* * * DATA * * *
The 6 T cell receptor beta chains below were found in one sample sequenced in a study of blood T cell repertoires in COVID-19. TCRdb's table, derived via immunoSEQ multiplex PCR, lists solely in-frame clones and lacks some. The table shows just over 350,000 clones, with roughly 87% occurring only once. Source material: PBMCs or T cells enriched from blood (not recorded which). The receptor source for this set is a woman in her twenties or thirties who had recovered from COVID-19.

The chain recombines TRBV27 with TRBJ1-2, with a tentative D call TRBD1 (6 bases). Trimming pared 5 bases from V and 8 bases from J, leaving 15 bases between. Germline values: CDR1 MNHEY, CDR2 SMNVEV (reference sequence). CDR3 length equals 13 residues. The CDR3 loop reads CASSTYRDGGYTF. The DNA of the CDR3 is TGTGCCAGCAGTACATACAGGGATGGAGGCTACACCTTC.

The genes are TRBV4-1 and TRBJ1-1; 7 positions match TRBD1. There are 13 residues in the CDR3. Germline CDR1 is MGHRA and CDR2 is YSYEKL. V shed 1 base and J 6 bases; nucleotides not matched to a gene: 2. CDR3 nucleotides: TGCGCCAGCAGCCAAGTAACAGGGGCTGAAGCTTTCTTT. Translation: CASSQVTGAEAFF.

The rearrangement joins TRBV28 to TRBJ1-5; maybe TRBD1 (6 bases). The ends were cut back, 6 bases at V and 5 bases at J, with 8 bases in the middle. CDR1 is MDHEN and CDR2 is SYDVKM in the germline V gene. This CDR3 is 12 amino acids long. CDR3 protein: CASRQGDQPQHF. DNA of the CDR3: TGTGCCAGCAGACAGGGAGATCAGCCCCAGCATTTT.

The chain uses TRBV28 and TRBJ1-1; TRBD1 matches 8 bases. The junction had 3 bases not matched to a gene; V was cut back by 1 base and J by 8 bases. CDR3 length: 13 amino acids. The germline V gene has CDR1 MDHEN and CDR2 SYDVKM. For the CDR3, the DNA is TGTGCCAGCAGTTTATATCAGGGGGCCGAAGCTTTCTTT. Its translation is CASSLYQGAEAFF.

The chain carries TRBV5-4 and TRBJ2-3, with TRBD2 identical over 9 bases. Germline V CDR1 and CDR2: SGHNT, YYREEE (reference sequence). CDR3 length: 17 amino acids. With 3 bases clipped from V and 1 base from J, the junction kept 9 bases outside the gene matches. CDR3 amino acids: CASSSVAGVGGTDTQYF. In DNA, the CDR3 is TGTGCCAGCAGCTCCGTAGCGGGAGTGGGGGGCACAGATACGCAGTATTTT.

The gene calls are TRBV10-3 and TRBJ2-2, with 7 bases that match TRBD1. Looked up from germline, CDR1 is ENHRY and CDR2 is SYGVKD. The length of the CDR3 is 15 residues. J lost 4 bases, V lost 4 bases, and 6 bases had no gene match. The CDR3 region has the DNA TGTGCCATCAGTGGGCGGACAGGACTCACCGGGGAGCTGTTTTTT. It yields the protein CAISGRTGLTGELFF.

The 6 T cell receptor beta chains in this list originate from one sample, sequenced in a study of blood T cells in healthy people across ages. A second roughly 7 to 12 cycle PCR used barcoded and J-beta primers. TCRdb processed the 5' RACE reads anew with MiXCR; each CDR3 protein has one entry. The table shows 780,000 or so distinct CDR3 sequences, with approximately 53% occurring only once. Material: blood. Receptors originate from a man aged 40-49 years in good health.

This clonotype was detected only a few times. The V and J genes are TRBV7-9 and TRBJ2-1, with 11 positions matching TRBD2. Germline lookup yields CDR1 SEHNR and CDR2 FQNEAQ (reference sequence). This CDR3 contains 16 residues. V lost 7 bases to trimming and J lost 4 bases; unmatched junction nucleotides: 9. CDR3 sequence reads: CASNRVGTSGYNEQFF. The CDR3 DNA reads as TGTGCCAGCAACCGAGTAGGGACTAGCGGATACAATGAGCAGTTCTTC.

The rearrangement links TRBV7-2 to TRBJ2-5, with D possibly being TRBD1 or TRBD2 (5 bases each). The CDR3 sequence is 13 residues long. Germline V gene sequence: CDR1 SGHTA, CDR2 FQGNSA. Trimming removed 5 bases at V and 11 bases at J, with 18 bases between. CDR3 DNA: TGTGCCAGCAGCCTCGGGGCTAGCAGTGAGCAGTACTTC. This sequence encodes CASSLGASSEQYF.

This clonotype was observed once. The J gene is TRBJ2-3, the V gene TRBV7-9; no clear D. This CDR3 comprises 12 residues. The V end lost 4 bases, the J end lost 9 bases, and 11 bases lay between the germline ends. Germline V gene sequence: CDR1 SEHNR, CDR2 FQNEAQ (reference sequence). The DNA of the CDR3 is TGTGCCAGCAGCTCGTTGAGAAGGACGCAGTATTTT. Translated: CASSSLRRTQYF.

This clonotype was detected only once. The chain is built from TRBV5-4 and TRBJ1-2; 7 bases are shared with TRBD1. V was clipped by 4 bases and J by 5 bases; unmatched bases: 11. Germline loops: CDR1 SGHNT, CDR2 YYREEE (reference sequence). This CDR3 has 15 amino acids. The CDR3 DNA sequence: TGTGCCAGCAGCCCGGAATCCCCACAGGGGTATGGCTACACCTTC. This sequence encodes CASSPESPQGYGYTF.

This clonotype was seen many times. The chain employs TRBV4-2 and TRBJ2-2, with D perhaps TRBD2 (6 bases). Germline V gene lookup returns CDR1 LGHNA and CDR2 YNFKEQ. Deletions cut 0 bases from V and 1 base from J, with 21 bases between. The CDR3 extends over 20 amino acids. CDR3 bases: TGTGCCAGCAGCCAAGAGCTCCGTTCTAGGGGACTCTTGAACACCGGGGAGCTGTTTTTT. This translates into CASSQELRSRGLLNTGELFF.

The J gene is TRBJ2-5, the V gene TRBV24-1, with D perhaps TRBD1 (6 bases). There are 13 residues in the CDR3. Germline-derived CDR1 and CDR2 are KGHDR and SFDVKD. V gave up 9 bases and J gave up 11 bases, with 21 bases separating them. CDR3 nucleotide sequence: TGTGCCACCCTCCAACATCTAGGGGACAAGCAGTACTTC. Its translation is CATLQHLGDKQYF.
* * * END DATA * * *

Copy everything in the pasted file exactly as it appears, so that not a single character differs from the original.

The 6 T cell receptor beta chains below were found in one sample sequenced in a study of blood T cell repertoires in COVID-19. TCRdb's table, derived via immunoSEQ multiplex PCR, lists solely in-frame clones and lacks some. The table shows just over 350,000 clones, with roughly 87% occurring only once. Source material: PBMCs or T cells enriched from blood (not recorded which). The receptor source for this set is a woman in her twenties or thirties who had recovered from COVID-19.

The chain recombines TRBV27 with TRBJ1-2, with a tentative D call TRBD1 (6 bases). Trimming pared 5 bases from V and 8 bases from J, leaving 15 bases between. Germline values: CDR1 MNHEY, CDR2 SMNVEV (reference sequence). CDR3 length equals 13 residues. The CDR3 loop reads CASSTYRDGGYTF. The DNA of the CDR3 is TGTGCCAGCAGTACATACAGGGATGGAGGCTACACCTTC.

The genes are TRBV4-1 and TRBJ1-1; 7 positions match TRBD1. There are 13 residues in the CDR3. Germline CDR1 is MGHRA and CDR2 is YSYEKL. V shed 1 base and J 6 bases; nucleotides not matched to a gene: 2. CDR3 nucleotides: TGCGCCAGCAGCCAAGTAACAGGGGCTGAAGCTTTCTTT. Translation: CASSQVTGAEAFF.

The rearrangement joins TRBV28 to TRBJ1-5; maybe TRBD1 (6 bases). The ends were cut back, 6 bases at V and 5 bases at J, with 8 bases in the middle. CDR1 is MDHEN and CDR2 is SYDVKM in the germline V gene. This CDR3 is 12 amino acids long. CDR3 protein: CASRQGDQPQHF. DNA of the CDR3: TGTGCCAGCAGACAGGGAGATCAGCCCCAGCATTTT.

The chain uses TRBV28 and TRBJ1-1; TRBD1 matches 8 bases. The junction had 3 bases not matched to a gene; V was cut back by 1 base and J by 8 bases. CDR3 length: 13 amino acids. The germline V gene has CDR1 MDHEN and CDR2 SYDVKM. For the CDR3, the DNA is TGTGCCAGCAGTTTATATCAGGGGGCCGAAGCTTTCTTT. Its translation is CASSLYQGAEAFF.

The chain carries TRBV5-4 and TRBJ2-3, with TRBD2 identical over 9 bases. Germline V CDR1 and CDR2: SGHNT, YYREEE (reference sequence). CDR3 length: 17 amino acids. With 3 bases clipped from V and 1 base from J, the junction kept 9 bases outside the gene matches. CDR3 amino acids: CASSSVAGVGGTDTQYF. In DNA, the CDR3 is TGTGCCAGCAGCTCCGTAGCGGGAGTGGGGGGCACAGATACGCAGTATTTT.

The gene calls are TRBV10-3 and TRBJ2-2, with 7 bases that match TRBD1. Looked up from germline, CDR1 is ENHRY and CDR2 is SYGVKD. The length of the CDR3 is 15 residues. J lost 4 bases, V lost 4 bases, and 6 bases had no gene match. The CDR3 region has the DNA TGTGCCATCAGTGGGCGGACAGGACTCACCGGGGAGCTGTTTTTT. It yields the protein CAISGRTGLTGELFF.

The 6 T cell receptor beta chains in this list originate from one sample, sequenced in a study of blood T cells in healthy people across ages. A second roughly 7 to 12 cycle PCR used barcoded and J-beta primers. TCRdb processed the 5' RACE reads anew with MiXCR; each CDR3 protein has one entry. The table shows 780,000 or so distinct CDR3 sequences, with approximately 53% occurring only once. Material: blood. Receptors originate from a man aged 40-49 years in good health.

This clonotype was detected only a few times. The V and J genes are TRBV7-9 and TRBJ2-1, with 11 positions matching TRBD2. Germline lookup yields CDR1 SEHNR and CDR2 FQNEAQ (reference sequence). This CDR3 contains 16 residues. V lost 7 bases to trimming and J lost 4 bases; unmatched junction nucleotides: 9. CDR3 sequence reads: CASNRVGTSGYNEQFF. The CDR3 DNA reads as TGTGCCAGCAACCGAGTAGGGACTAGCGGATACAATGAGCAGTTCTTC.

The rearrangement links TRBV7-2 to TRBJ2-5, with D possibly being TRBD1 or TRBD2 (5 bases each). The CDR3 sequence is 13 residues long. Germline V gene sequence: CDR1 SGHTA, CDR2 FQGNSA. Trimming removed 5 bases at V and 11 bases at J, with 18 bases between. CDR3 DNA: TGTGCCAGCAGCCTCGGGGCTAGCAGTGAGCAGTACTTC. This sequence encodes CASSLGASSEQYF.

This clonotype was observed once. The J gene is TRBJ2-3, the V gene TRBV7-9; no clear D. This CDR3 comprises 12 residues. The V end lost 4 bases, the J end lost 9 bases, and 11 bases lay between the germline ends. Germline V gene sequence: CDR1 SEHNR, CDR2 FQNEAQ (reference sequence). The DNA of the CDR3 is TGTGCCAGCAGCTCGTTGAGAAGGACGCAGTATTTT. Translated: CASSSLRRTQYF.

This clonotype was detected only once. The chain is built from TRBV5-4 and TRBJ1-2; 7 bases are shared with TRBD1. V was clipped by 4 bases and J by 5 bases; unmatched bases: 11. Germline loops: CDR1 SGHNT, CDR2 YYREEE (reference sequence). This CDR3 has 15 amino acids. The CDR3 DNA sequence: TGTGCCAGCAGCCCGGAATCCCCACAGGGGTATGGCTACACCTTC. This sequence encodes CASSPESPQGYGYTF.

This clonotype was seen many times. The chain employs TRBV4-2 and TRBJ2-2, with D perhaps TRBD2 (6 bases). Germline V gene lookup returns CDR1 LGHNA and CDR2 YNFKEQ. Deletions cut 0 bases from V and 1 base from J, with 21 bases between. The CDR3 extends over 20 amino acids. CDR3 bases: TGTGCCAGCAGCCAAGAGCTCCGTTCTAGGGGACTCTTGAACACCGGGGAGCTGTTTTTT. This translates into CASSQELRSRGLLNTGELFF.

The J gene is TRBJ2-5, the V gene TRBV24-1, with D perhaps TRBD1 (6 bases). There are 13 residues in the CDR3. Germline-derived CDR1 and CDR2 are KGHDR and SFDVKD. V gave up 9 bases and J gave up 11 bases, with 21 bases separating them. CDR3 nucleotide sequence: TGTGCCACCCTCCAACATCTAGGGGACAAGCAGTACTTC. Its translation is CATLQHLGDKQYF.